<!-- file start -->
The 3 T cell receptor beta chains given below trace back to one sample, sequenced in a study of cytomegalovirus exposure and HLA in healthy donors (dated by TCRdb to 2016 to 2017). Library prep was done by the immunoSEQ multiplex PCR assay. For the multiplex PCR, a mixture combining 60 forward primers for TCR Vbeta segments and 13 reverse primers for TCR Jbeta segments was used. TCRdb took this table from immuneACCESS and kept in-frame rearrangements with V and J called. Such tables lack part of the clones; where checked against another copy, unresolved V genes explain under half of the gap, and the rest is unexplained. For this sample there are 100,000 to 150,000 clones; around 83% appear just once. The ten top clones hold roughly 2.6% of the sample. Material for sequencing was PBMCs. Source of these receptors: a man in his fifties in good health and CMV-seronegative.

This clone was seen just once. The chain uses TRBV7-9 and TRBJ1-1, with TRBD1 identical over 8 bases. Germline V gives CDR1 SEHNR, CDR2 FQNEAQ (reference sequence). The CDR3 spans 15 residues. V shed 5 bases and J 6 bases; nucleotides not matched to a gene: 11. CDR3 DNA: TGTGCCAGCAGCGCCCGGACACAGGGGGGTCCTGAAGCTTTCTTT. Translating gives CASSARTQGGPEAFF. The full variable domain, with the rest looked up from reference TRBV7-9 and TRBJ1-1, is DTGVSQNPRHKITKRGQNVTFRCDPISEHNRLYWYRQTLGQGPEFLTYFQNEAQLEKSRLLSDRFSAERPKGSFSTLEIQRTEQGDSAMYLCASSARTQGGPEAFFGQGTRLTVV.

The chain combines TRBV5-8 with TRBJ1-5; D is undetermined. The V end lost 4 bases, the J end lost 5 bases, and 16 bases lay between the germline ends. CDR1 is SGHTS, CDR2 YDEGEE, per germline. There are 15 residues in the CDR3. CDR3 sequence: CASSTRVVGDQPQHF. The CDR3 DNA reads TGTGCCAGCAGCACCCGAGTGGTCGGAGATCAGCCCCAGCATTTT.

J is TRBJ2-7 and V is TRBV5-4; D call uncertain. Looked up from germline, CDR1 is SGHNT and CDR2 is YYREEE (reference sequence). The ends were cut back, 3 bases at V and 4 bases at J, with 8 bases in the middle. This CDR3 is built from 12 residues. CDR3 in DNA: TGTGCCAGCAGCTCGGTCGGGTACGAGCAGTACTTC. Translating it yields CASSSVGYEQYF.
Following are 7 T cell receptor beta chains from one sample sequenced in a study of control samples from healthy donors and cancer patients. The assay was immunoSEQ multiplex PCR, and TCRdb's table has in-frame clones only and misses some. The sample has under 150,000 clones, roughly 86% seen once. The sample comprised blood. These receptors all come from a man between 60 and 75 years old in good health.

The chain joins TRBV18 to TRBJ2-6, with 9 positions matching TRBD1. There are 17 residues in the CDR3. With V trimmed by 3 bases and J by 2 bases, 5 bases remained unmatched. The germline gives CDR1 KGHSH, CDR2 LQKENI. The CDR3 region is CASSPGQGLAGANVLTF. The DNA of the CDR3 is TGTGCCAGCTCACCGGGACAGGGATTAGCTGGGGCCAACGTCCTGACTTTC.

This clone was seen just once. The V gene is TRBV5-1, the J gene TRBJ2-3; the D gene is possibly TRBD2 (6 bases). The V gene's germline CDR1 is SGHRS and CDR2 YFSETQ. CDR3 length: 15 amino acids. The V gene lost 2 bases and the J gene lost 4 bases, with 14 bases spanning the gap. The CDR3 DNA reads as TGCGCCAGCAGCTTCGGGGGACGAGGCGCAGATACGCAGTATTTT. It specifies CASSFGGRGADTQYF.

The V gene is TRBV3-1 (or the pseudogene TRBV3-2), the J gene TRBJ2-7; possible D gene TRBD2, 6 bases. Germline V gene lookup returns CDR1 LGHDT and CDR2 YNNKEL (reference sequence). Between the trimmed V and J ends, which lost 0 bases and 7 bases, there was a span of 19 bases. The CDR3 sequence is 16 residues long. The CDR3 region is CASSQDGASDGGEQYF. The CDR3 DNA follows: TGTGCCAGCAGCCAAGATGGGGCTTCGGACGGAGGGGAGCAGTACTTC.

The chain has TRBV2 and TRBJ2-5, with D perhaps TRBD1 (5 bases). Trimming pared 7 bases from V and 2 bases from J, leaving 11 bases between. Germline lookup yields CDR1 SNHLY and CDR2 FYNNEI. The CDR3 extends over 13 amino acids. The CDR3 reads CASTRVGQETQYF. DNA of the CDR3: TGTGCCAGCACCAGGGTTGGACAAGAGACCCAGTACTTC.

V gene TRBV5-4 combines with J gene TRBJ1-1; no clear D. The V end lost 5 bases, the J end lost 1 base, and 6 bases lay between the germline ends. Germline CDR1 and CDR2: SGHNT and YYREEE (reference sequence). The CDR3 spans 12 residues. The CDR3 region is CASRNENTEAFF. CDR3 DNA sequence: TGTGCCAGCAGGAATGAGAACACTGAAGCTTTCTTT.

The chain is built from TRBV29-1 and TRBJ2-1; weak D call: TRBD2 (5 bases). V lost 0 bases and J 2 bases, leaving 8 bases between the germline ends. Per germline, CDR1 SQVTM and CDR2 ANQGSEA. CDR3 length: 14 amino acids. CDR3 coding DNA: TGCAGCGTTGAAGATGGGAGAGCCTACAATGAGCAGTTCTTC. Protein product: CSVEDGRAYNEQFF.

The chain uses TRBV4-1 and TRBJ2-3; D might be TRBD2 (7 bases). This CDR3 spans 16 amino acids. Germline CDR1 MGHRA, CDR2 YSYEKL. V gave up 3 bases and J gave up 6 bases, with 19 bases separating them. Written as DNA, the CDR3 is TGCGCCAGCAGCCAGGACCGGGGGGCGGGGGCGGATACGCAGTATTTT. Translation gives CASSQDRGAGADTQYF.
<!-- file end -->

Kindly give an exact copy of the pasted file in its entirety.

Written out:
The 3 T cell receptor beta chains given below trace back to one sample, sequenced in a study of cytomegalovirus exposure and HLA in healthy donors (dated by TCRdb to 2016 to 2017). Library prep was done by the immunoSEQ multiplex PCR assay. For the multiplex PCR, a mixture combining 60 forward primers for TCR Vbeta segments and 13 reverse primers for TCR Jbeta segments was used. TCRdb took this table from immuneACCESS and kept in-frame rearrangements with V and J called. Such tables lack part of the clones; where checked against another copy, unresolved V genes explain under half of the gap, and the rest is unexplained. For this sample there are 100,000 to 150,000 clones; around 83% appear just once. The ten top clones hold roughly 2.6% of the sample. Material for sequencing was PBMCs. Source of these receptors: a man in his fifties in good health and CMV-seronegative.

This clone was seen just once. The chain uses TRBV7-9 and TRBJ1-1, with TRBD1 identical over 8 bases. Germline V gives CDR1 SEHNR, CDR2 FQNEAQ (reference sequence). The CDR3 spans 15 residues. V shed 5 bases and J 6 bases; nucleotides not matched to a gene: 11. CDR3 DNA: TGTGCCAGCAGCGCCCGGACACAGGGGGGTCCTGAAGCTTTCTTT. Translating gives CASSARTQGGPEAFF. The full variable domain, with the rest looked up from reference TRBV7-9 and TRBJ1-1, is DTGVSQNPRHKITKRGQNVTFRCDPISEHNRLYWYRQTLGQGPEFLTYFQNEAQLEKSRLLSDRFSAERPKGSFSTLEIQRTEQGDSAMYLCASSARTQGGPEAFFGQGTRLTVV.

The chain combines TRBV5-8 with TRBJ1-5; D is undetermined. The V end lost 4 bases, the J end lost 5 bases, and 16 bases lay between the germline ends. CDR1 is SGHTS, CDR2 YDEGEE, per germline. There are 15 residues in the CDR3. CDR3 sequence: CASSTRVVGDQPQHF. The CDR3 DNA reads TGTGCCAGCAGCACCCGAGTGGTCGGAGATCAGCCCCAGCATTTT.

J is TRBJ2-7 and V is TRBV5-4; D call uncertain. Looked up from germline, CDR1 is SGHNT and CDR2 is YYREEE (reference sequence). The ends were cut back, 3 bases at V and 4 bases at J, with 8 bases in the middle. This CDR3 is built from 12 residues. CDR3 in DNA: TGTGCCAGCAGCTCGGTCGGGTACGAGCAGTACTTC. Translating it yields CASSSVGYEQYF.
Following are 7 T cell receptor beta chains from one sample sequenced in a study of control samples from healthy donors and cancer patients. The assay was immunoSEQ multiplex PCR, and TCRdb's table has in-frame clones only and misses some. The sample has under 150,000 clones, roughly 86% seen once. The sample comprised blood. These receptors all come from a man between 60 and 75 years old in good health.

The chain joins TRBV18 to TRBJ2-6, with 9 positions matching TRBD1. There are 17 residues in the CDR3. With V trimmed by 3 bases and J by 2 bases, 5 bases remained unmatched. The germline gives CDR1 KGHSH, CDR2 LQKENI. The CDR3 region is CASSPGQGLAGANVLTF. The DNA of the CDR3 is TGTGCCAGCTCACCGGGACAGGGATTAGCTGGGGCCAACGTCCTGACTTTC.

This clone was seen just once. The V gene is TRBV5-1, the J gene TRBJ2-3; the D gene is possibly TRBD2 (6 bases). The V gene's germline CDR1 is SGHRS and CDR2 YFSETQ. CDR3 length: 15 amino acids. The V gene lost 2 bases and the J gene lost 4 bases, with 14 bases spanning the gap. The CDR3 DNA reads as TGCGCCAGCAGCTTCGGGGGACGAGGCGCAGATACGCAGTATTTT. It specifies CASSFGGRGADTQYF.

The V gene is TRBV3-1 (or the pseudogene TRBV3-2), the J gene TRBJ2-7; possible D gene TRBD2, 6 bases. Germline V gene lookup returns CDR1 LGHDT and CDR2 YNNKEL (reference sequence). Between the trimmed V and J ends, which lost 0 bases and 7 bases, there was a span of 19 bases. The CDR3 sequence is 16 residues long. The CDR3 region is CASSQDGASDGGEQYF. The CDR3 DNA follows: TGTGCCAGCAGCCAAGATGGGGCTTCGGACGGAGGGGAGCAGTACTTC.

The chain has TRBV2 and TRBJ2-5, with D perhaps TRBD1 (5 bases). Trimming pared 7 bases from V and 2 bases from J, leaving 11 bases between. Germline lookup yields CDR1 SNHLY and CDR2 FYNNEI. The CDR3 extends over 13 amino acids. The CDR3 reads CASTRVGQETQYF. DNA of the CDR3: TGTGCCAGCACCAGGGTTGGACAAGAGACCCAGTACTTC.

V gene TRBV5-4 combines with J gene TRBJ1-1; no clear D. The V end lost 5 bases, the J end lost 1 base, and 6 bases lay between the germline ends. Germline CDR1 and CDR2: SGHNT and YYREEE (reference sequence). The CDR3 spans 12 residues. The CDR3 region is CASRNENTEAFF. CDR3 DNA sequence: TGTGCCAGCAGGAATGAGAACACTGAAGCTTTCTTT.

The chain is built from TRBV29-1 and TRBJ2-1; weak D call: TRBD2 (5 bases). V lost 0 bases and J 2 bases, leaving 8 bases between the germline ends. Per germline, CDR1 SQVTM and CDR2 ANQGSEA. CDR3 length: 14 amino acids. CDR3 coding DNA: TGCAGCGTTGAAGATGGGAGAGCCTACAATGAGCAGTTCTTC. Protein product: CSVEDGRAYNEQFF.

The chain uses TRBV4-1 and TRBJ2-3; D might be TRBD2 (7 bases). This CDR3 spans 16 amino acids. Germline CDR1 MGHRA, CDR2 YSYEKL. V gave up 3 bases and J gave up 6 bases, with 19 bases separating them. Written as DNA, the CDR3 is TGCGCCAGCAGCCAGGACCGGGGGGCGGGGGCGGATACGCAGTATTTT. Translation gives CASSQDRGAGADTQYF.